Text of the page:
Release Date: May 19, 2017
Record label: Universal
Genre(s): Pop/Rock, Hard Rock, Rock & Roll, Bar Band, Heartland Rock
Strip away The Sopranos, the Underground Garage, the bandana-clad Springsteen sidekick role, the hyper-political Sun City all-star single and what you get is a true believer in the power of rock & roll. Little Steven, the guitar-wielding Jersey kid who played the oldies circuit with the Dovells before running off with the E Street Band, is fluid in the modalities of sweet soul, vintage rhythm & blues, stripped down rock and that sweeping Leiber-Stoller song sense. After a solo career that leaned more to the political, albeit Tri State area-steeped musicality, Soulfire is Van Zandt's first true homage to his roots.
Bruce Springsteen's longtime right hand man/shotgun riding guitarist and occasional actor's first solo stab in nearly two decades plays as a re-recorded version of Little Steven's greatest hits. If, as Steven Van Zandt says in the press notes accompanying the release "This record is me doing me," then he seemingly wants to be Southside Johnny, whose first three albums Steven notably produced and helped write songs for. It's impossible not to hear the Southside Johnny blueprint of horn-bolstered classic R&B on Soulfire, both in the boisterous, brassy arrangements and Steven's vocals that are often so similar to Johnny's as to be almost indistinguishable.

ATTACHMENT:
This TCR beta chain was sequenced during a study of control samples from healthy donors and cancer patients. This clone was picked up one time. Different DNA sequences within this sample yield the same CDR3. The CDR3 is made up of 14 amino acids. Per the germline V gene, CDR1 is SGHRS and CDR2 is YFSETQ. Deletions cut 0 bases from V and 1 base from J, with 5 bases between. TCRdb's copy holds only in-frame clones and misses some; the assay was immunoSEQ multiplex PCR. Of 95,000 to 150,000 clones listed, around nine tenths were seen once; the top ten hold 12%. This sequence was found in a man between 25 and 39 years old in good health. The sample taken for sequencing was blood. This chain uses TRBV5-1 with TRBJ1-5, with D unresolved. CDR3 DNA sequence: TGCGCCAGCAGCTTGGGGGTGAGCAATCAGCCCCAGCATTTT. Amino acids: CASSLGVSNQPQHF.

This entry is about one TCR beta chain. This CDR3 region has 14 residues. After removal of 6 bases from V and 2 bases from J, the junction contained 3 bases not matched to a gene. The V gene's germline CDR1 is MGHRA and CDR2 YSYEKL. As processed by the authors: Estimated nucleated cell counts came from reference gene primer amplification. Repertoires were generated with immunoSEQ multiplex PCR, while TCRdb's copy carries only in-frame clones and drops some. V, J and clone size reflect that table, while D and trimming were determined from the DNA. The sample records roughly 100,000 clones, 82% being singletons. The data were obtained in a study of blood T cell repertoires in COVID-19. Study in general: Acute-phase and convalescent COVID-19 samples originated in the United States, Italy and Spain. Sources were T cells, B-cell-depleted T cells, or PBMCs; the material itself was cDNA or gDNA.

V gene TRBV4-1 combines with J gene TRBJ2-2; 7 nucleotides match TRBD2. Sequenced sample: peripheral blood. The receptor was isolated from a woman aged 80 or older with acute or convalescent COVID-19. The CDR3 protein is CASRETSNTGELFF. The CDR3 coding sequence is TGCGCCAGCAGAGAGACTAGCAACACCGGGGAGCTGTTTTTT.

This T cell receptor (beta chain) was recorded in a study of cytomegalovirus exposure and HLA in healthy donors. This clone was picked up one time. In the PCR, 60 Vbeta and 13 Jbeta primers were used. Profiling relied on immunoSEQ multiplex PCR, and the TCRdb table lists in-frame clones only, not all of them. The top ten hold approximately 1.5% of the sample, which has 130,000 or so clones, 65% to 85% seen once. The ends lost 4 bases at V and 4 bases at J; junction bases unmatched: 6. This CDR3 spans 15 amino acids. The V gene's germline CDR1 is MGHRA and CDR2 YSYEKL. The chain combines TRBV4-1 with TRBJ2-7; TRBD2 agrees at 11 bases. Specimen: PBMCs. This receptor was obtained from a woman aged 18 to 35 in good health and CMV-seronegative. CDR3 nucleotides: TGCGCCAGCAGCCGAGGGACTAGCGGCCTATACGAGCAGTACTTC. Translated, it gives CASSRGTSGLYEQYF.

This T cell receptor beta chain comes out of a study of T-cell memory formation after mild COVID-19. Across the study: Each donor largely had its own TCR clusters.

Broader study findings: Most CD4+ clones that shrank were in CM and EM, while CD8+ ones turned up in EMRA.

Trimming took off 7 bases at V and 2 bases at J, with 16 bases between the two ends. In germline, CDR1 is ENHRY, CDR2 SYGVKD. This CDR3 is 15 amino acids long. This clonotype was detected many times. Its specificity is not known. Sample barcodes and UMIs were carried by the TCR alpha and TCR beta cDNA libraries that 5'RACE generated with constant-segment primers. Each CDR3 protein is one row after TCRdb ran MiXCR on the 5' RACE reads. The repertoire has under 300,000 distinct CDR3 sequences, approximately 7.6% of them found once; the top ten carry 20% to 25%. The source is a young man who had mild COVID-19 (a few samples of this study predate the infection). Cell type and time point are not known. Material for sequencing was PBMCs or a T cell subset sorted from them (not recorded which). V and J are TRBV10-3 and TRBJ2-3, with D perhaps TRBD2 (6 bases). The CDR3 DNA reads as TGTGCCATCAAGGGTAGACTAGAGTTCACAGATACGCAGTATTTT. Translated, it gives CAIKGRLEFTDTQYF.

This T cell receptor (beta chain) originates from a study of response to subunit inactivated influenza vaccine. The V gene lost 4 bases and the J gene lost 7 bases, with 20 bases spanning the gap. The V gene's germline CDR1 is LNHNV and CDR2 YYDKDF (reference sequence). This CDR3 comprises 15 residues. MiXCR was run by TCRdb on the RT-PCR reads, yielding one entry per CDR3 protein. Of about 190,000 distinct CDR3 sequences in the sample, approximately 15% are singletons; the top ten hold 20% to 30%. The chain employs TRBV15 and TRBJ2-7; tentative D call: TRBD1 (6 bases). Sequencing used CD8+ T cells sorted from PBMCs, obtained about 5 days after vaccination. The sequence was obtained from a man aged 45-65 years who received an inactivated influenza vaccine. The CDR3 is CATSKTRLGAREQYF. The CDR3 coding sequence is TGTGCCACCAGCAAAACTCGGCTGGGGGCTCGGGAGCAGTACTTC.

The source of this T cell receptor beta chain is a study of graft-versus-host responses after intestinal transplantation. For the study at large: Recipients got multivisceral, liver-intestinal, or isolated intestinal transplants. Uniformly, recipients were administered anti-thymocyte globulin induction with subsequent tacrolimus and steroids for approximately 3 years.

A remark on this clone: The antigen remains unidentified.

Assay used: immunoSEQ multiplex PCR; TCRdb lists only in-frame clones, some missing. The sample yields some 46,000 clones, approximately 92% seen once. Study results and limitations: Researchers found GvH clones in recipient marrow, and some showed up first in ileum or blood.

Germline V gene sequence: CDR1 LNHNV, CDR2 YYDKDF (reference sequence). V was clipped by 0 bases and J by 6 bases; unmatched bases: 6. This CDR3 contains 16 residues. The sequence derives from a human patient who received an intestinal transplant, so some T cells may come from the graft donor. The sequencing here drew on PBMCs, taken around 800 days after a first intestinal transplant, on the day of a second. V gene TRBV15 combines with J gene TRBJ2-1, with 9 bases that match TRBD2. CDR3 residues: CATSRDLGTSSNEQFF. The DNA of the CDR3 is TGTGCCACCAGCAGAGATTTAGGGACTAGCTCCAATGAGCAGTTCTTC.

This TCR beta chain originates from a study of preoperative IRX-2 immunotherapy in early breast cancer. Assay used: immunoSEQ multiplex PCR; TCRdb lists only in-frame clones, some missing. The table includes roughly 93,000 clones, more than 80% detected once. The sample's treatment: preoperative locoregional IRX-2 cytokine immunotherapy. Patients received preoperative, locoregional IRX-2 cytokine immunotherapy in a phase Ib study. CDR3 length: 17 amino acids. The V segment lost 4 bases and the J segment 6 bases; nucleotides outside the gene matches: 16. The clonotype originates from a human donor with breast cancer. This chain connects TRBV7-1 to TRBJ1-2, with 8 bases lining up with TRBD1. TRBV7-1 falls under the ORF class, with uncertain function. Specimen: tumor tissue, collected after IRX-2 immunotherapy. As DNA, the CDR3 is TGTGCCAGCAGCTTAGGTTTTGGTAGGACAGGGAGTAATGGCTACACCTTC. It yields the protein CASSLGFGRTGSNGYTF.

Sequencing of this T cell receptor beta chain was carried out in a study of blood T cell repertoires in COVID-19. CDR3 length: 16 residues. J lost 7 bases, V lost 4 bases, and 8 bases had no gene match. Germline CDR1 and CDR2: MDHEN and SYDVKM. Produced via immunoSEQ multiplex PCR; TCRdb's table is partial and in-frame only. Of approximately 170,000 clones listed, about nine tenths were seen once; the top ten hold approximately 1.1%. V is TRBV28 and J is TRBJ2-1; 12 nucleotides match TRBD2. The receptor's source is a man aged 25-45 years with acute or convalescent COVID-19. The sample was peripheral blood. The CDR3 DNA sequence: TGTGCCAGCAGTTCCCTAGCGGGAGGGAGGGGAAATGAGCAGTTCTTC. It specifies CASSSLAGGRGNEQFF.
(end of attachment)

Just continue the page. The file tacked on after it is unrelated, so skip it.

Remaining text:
Little Steven didn't precisely abandon his solo career, but he did stop recording his own albums after 1999's Born Again Savage. He had a few things to keep him busy, including newfound stardom as a television star thanks to The Sopranos and a reunited E Street Band, not to mention philanthropy and the development of his own record label (Wicked Cool) and radio station (Little Steven's Underground Garage). When he finally found the time to record 2017's Soulfire, he decided the best course of action was to ditch the big political statements that characterized his '80s work and instead craft a statement of personal purpose.
With typical bluntness, Steve Van Zandt has declared that he has "very little interest in the modern world". Here he duly revisits his own past, on an album that blends new material with covers of his old work and that of others. The titles alone tell you what to expect: Soulfire, The Blues Is My Business (released by Etta James in 2003) and Some Things Just Don't Change (a 1977 Southside Johnny & The Asbury Jukes number) are horn-blasted, with mewling guitars, whisky-soaked riffs and solid, barstool rhythms.